years, has gone."

L. G. (Caudran, Gironde.)


"I cannot leave France without letting you know how grateful I feel for
the immense service you have rendered me and mine. I only wish I had
met you years ago. Practically throughout my career my curse has been
a lack of continuous self-control.

I have been accused of being almost brilliant at times, only to be
followed by periodic relapses into a condition of semi-imbecility and
self-indulgence.

I have done my best to ruin a magnificent constitution, and have wasted
the abilities bestowed upon me. In a few short days you have made
me--and I feel permanently--master of myself. How can I thank you
sufficiently?

The rapidity of my complete cure may have been due to what at the time
I regarded as an unfortunate accident. Slipping on the snow-covered
steps of the train when alighting, I sprained my right knee badly. At
the breakfast table, before paying you my first visit, a fellow-guest
said to me: 'Tell Monsieur Cou about it. He will put it all right.'

I laughed and said 'Umph!' to myself, and more for the fun of the thing
than anything else did tell you. I remember you remarking 'That's
nothing,' and passing on to the more serious part of our conversation,
preliminary to commencing your lecture to the assembled patients.

I became more than interested, and when at the conclusion you suddenly
turned round and asked me: 'How's your knee?' (not having alluded to
knees in particular), and I discovered there _wasn't_ a knee, I laughed
again, as did those who saw me hobble into your room; but I laughed
this time from a sense of bewildered surprise and dawning belief. This
belief you very soon firmly implanted in me."

G. H. (London.)
11 _January_, 1922.



[1] This letter, together with the two quoted on page 34, is reprinted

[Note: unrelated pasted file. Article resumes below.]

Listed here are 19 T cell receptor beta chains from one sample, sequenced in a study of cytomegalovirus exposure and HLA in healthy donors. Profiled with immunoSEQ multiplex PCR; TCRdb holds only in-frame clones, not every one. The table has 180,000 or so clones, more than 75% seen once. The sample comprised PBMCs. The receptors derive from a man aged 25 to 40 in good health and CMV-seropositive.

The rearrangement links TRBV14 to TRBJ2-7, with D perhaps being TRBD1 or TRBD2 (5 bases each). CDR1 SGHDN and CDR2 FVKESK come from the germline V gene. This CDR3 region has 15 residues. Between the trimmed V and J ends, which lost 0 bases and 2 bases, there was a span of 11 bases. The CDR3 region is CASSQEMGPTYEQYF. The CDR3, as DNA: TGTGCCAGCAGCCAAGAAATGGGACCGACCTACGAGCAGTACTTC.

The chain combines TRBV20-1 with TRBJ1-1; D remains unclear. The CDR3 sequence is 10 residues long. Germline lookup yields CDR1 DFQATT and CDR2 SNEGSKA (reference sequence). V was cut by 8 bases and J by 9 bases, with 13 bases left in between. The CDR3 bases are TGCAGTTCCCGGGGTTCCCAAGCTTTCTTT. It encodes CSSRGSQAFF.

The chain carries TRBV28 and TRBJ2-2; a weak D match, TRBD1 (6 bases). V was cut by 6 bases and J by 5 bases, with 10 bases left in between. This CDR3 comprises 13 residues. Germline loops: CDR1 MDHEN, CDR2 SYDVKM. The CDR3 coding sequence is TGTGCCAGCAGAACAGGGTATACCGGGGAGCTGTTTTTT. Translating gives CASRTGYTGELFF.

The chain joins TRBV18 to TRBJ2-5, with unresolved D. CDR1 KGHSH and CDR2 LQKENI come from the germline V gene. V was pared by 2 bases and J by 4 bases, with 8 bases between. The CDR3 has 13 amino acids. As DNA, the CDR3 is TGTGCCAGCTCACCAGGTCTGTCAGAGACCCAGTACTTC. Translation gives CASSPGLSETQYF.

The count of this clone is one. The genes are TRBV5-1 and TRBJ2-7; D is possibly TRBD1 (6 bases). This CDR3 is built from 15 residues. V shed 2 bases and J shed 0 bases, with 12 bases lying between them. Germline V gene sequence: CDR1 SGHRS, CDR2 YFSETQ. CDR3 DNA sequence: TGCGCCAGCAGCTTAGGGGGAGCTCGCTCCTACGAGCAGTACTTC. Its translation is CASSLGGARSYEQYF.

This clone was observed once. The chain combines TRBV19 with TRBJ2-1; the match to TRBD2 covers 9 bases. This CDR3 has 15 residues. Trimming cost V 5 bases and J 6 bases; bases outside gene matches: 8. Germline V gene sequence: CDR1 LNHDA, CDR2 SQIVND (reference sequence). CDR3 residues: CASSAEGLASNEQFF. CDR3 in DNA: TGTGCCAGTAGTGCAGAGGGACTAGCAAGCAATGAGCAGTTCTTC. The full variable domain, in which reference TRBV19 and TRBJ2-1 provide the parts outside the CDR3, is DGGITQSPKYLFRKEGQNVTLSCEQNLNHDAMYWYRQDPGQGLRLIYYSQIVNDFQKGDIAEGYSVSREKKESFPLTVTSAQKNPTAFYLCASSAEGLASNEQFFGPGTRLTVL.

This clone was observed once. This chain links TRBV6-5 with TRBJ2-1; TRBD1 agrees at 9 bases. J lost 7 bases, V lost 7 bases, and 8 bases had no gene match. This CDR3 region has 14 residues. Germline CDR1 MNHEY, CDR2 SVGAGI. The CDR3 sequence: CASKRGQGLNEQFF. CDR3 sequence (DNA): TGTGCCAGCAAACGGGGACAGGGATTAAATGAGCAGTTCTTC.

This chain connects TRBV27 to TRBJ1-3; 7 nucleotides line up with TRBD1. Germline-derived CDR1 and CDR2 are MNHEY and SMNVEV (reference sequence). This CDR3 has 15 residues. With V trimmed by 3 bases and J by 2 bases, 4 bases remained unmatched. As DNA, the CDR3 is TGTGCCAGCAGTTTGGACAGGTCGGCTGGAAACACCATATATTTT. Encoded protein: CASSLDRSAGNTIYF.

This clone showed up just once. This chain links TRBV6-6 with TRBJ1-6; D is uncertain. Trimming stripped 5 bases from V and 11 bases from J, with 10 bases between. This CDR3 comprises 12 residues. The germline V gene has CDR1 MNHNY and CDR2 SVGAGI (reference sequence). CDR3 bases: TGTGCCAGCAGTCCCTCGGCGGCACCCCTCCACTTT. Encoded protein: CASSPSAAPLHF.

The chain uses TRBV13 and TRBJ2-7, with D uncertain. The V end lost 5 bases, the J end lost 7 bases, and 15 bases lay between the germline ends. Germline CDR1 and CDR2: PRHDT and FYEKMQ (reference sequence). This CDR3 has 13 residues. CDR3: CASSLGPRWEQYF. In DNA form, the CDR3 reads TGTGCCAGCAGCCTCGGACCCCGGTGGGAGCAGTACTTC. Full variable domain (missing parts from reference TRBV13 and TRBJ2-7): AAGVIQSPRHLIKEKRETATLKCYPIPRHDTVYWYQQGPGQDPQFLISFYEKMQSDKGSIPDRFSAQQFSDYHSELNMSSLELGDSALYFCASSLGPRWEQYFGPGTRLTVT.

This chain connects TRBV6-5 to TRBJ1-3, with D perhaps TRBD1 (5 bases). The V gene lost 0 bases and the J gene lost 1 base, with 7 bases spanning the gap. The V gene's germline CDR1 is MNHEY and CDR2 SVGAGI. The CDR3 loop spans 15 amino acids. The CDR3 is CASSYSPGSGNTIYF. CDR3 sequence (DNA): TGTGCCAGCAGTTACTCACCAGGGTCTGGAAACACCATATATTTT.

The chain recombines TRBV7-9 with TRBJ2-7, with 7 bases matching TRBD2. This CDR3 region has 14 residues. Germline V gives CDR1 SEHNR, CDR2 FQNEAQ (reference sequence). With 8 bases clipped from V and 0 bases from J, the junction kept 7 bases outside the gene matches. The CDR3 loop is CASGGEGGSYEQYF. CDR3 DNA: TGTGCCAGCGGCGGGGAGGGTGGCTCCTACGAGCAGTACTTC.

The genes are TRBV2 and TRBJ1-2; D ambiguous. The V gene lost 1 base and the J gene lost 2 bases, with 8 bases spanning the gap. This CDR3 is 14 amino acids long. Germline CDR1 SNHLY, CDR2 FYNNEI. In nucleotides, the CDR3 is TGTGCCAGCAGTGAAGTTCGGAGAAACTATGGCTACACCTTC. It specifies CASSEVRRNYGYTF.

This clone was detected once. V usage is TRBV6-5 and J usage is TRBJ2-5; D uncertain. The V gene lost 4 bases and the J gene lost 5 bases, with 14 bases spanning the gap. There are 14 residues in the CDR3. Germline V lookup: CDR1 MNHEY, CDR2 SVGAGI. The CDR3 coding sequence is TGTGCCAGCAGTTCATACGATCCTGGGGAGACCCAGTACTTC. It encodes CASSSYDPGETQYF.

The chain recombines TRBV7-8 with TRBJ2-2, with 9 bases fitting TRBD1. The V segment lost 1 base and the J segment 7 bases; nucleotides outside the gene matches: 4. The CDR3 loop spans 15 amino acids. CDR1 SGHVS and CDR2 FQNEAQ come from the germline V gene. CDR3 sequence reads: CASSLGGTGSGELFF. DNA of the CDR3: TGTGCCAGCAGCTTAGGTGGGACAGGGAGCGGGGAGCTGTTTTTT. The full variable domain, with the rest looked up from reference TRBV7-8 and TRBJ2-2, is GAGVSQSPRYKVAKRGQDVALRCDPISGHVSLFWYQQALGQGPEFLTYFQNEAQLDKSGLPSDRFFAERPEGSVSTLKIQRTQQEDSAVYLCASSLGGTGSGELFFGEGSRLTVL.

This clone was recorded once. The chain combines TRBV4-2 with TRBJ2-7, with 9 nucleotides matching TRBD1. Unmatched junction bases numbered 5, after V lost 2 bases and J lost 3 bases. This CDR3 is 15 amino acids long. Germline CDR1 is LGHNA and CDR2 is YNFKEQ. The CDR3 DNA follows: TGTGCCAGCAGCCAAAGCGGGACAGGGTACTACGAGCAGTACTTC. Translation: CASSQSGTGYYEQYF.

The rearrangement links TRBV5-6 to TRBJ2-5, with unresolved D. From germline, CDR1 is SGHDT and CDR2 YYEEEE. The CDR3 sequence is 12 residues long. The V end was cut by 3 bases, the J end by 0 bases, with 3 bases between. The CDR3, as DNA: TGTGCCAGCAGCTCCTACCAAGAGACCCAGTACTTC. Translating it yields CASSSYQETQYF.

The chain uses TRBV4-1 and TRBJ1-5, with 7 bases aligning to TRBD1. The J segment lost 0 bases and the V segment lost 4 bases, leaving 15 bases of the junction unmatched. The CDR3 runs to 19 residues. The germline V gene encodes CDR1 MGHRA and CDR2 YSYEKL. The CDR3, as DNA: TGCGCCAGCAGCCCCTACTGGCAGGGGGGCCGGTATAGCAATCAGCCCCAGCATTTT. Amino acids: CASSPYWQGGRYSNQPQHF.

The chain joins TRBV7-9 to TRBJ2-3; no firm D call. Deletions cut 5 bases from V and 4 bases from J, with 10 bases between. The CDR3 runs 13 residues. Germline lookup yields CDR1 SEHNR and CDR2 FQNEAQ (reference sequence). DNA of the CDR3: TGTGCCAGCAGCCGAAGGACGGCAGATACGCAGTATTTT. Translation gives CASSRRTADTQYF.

from the _Bulletin de la Socit Lorraine de Psychologie Applique_ of
April, 1921. They were received by Cou during the preceding three
months. The other letters were communicated to me privately by Cou
and bear their original dates.




CHAPTER III

THE CHILDREN'S CLINIC

In different parts of France a little band of workers, recruited almost
exclusively from the ranks of former patients, is propagating the ideas
of Emile Cou with a success which almost rivals that of their master.
Among these helpers none is more devoted or more eminently successful
than Mlle. Kauffmant. She it is who, at the time of my visit, was
managing the children's department of the Nancy clinic.[1]

While Cou was holding his consultations on the ground floor, young
mothers in twos and threes, with their babies in their arms, could be
seen ascending to the upper story, where a little drama was performed
of a very different nature from that going on below.

In a large room, decorated with bright pictures and equipped with toys,
a number of silent young women were seated in a wide circle. Their
sick children lay in their arms or played at their feet. Here was a
child whose life was choked at the source by hereditary disease--a
small bundle of skin and bone with limbs like bamboo canes. Another
lay motionless with closed eyes and a deathly face, as if pining to
return to the world it came from. A little cripple dragged behind it a
deformed leg as it tried to crawl, and near by a child of five was
beating the air with its thin arms in an exhausting nervous storm.
Older children were also present, suffering from eye and ear trouble,
epilepsy, rickets, any one of the ailments, grave or slight, to which
growing life is subjected.

In the centre of this circle sat a young woman with dark hair and a
kindly keen face. On her lap was a little boy of four years with a
club foot. As she gently caressed the foot, from which the clumsy boot
had been removed, she told in a crooning tone, mingled with endearing
phrases, of the rapid improvement which had already begun and would
soon be complete.